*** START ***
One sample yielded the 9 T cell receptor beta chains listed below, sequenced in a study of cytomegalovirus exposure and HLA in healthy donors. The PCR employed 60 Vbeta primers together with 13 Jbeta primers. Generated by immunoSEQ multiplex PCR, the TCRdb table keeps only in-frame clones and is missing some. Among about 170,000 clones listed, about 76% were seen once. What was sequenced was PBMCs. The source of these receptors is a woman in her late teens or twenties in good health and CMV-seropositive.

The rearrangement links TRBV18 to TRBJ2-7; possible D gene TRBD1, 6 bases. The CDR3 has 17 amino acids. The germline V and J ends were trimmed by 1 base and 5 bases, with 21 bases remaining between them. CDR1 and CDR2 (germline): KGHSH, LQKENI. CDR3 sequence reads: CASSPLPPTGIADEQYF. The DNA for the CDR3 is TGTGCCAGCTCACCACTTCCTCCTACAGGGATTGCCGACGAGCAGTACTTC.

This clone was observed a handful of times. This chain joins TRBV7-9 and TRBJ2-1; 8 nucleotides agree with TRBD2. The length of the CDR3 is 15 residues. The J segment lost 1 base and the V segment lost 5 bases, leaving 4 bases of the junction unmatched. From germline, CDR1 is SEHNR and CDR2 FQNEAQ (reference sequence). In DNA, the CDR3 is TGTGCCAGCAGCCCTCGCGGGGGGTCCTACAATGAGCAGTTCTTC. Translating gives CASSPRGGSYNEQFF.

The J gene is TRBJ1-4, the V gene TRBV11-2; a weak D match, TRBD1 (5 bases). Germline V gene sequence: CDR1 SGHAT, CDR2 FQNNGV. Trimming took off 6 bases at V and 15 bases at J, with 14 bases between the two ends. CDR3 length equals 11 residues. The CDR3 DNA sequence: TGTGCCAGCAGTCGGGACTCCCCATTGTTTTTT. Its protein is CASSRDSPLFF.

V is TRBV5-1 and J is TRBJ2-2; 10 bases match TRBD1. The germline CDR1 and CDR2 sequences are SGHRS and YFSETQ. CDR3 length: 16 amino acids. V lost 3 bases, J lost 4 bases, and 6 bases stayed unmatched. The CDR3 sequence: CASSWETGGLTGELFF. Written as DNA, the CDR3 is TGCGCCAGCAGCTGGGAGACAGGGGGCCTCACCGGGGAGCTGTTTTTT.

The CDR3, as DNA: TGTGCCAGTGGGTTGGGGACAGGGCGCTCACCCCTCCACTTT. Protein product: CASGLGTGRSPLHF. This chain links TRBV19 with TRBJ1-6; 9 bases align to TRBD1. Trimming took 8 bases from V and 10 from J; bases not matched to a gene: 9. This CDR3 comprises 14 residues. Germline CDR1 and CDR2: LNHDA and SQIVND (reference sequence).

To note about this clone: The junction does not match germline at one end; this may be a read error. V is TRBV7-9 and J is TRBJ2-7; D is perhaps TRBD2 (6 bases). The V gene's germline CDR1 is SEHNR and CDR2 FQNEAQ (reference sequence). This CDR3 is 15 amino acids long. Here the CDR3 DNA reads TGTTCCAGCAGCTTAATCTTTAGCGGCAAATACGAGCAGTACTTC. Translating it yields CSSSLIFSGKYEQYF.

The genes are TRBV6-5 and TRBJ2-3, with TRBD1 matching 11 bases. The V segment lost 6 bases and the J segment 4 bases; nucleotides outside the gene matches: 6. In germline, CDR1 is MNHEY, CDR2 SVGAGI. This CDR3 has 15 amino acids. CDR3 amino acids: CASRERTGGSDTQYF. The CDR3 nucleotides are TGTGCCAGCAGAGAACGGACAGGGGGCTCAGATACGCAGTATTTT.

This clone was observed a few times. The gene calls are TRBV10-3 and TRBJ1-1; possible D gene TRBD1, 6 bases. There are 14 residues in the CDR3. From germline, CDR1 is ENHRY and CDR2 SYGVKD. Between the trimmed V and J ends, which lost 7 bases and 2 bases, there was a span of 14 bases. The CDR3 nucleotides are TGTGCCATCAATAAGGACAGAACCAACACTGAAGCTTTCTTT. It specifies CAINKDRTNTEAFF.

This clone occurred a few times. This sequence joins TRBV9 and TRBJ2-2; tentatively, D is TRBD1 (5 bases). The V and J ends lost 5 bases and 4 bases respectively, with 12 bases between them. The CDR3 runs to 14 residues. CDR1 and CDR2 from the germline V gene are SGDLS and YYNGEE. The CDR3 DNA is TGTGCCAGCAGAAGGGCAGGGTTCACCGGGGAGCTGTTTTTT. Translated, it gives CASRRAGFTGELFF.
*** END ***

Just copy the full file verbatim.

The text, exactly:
One sample yielded the 9 T cell receptor beta chains listed below, sequenced in a study of cytomegalovirus exposure and HLA in healthy donors. The PCR employed 60 Vbeta primers together with 13 Jbeta primers. Generated by immunoSEQ multiplex PCR, the TCRdb table keeps only in-frame clones and is missing some. Among about 170,000 clones listed, about 76% were seen once. What was sequenced was PBMCs. The source of these receptors is a woman in her late teens or twenties in good health and CMV-seropositive.

The rearrangement links TRBV18 to TRBJ2-7; possible D gene TRBD1, 6 bases. The CDR3 has 17 amino acids. The germline V and J ends were trimmed by 1 base and 5 bases, with 21 bases remaining between them. CDR1 and CDR2 (germline): KGHSH, LQKENI. CDR3 sequence reads: CASSPLPPTGIADEQYF. The DNA for the CDR3 is TGTGCCAGCTCACCACTTCCTCCTACAGGGATTGCCGACGAGCAGTACTTC.

This clone was observed a handful of times. This chain joins TRBV7-9 and TRBJ2-1; 8 nucleotides agree with TRBD2. The length of the CDR3 is 15 residues. The J segment lost 1 base and the V segment lost 5 bases, leaving 4 bases of the junction unmatched. From germline, CDR1 is SEHNR and CDR2 FQNEAQ (reference sequence). In DNA, the CDR3 is TGTGCCAGCAGCCCTCGCGGGGGGTCCTACAATGAGCAGTTCTTC. Translating gives CASSPRGGSYNEQFF.

The J gene is TRBJ1-4, the V gene TRBV11-2; a weak D match, TRBD1 (5 bases). Germline V gene sequence: CDR1 SGHAT, CDR2 FQNNGV. Trimming took off 6 bases at V and 15 bases at J, with 14 bases between the two ends. CDR3 length equals 11 residues. The CDR3 DNA sequence: TGTGCCAGCAGTCGGGACTCCCCATTGTTTTTT. Its protein is CASSRDSPLFF.

V is TRBV5-1 and J is TRBJ2-2; 10 bases match TRBD1. The germline CDR1 and CDR2 sequences are SGHRS and YFSETQ. CDR3 length: 16 amino acids. V lost 3 bases, J lost 4 bases, and 6 bases stayed unmatched. The CDR3 sequence: CASSWETGGLTGELFF. Written as DNA, the CDR3 is TGCGCCAGCAGCTGGGAGACAGGGGGCCTCACCGGGGAGCTGTTTTTT.

The CDR3, as DNA: TGTGCCAGTGGGTTGGGGACAGGGCGCTCACCCCTCCACTTT. Protein product: CASGLGTGRSPLHF. This chain links TRBV19 with TRBJ1-6; 9 bases align to TRBD1. Trimming took 8 bases from V and 10 from J; bases not matched to a gene: 9. This CDR3 comprises 14 residues. Germline CDR1 and CDR2: LNHDA and SQIVND (reference sequence).

To note about this clone: The junction does not match germline at one end; this may be a read error. V is TRBV7-9 and J is TRBJ2-7; D is perhaps TRBD2 (6 bases). The V gene's germline CDR1 is SEHNR and CDR2 FQNEAQ (reference sequence). This CDR3 is 15 amino acids long. Here the CDR3 DNA reads TGTTCCAGCAGCTTAATCTTTAGCGGCAAATACGAGCAGTACTTC. Translating it yields CSSSLIFSGKYEQYF.

The genes are TRBV6-5 and TRBJ2-3, with TRBD1 matching 11 bases. The V segment lost 6 bases and the J segment 4 bases; nucleotides outside the gene matches: 6. In germline, CDR1 is MNHEY, CDR2 SVGAGI. This CDR3 has 15 amino acids. CDR3 amino acids: CASRERTGGSDTQYF. The CDR3 nucleotides are TGTGCCAGCAGAGAACGGACAGGGGGCTCAGATACGCAGTATTTT.

This clone was observed a few times. The gene calls are TRBV10-3 and TRBJ1-1; possible D gene TRBD1, 6 bases. There are 14 residues in the CDR3. From germline, CDR1 is ENHRY and CDR2 SYGVKD. Between the trimmed V and J ends, which lost 7 bases and 2 bases, there was a span of 14 bases. The CDR3 nucleotides are TGTGCCATCAATAAGGACAGAACCAACACTGAAGCTTTCTTT. It specifies CAINKDRTNTEAFF.

This clone occurred a few times. This sequence joins TRBV9 and TRBJ2-2; tentatively, D is TRBD1 (5 bases). The V and J ends lost 5 bases and 4 bases respectively, with 12 bases between them. The CDR3 runs to 14 residues. CDR1 and CDR2 from the germline V gene are SGDLS and YYNGEE. The CDR3 DNA is TGTGCCAGCAGAAGGGCAGGGTTCACCGGGGAGCTGTTTTTT. Translated, it gives CASRRAGFTGELFF.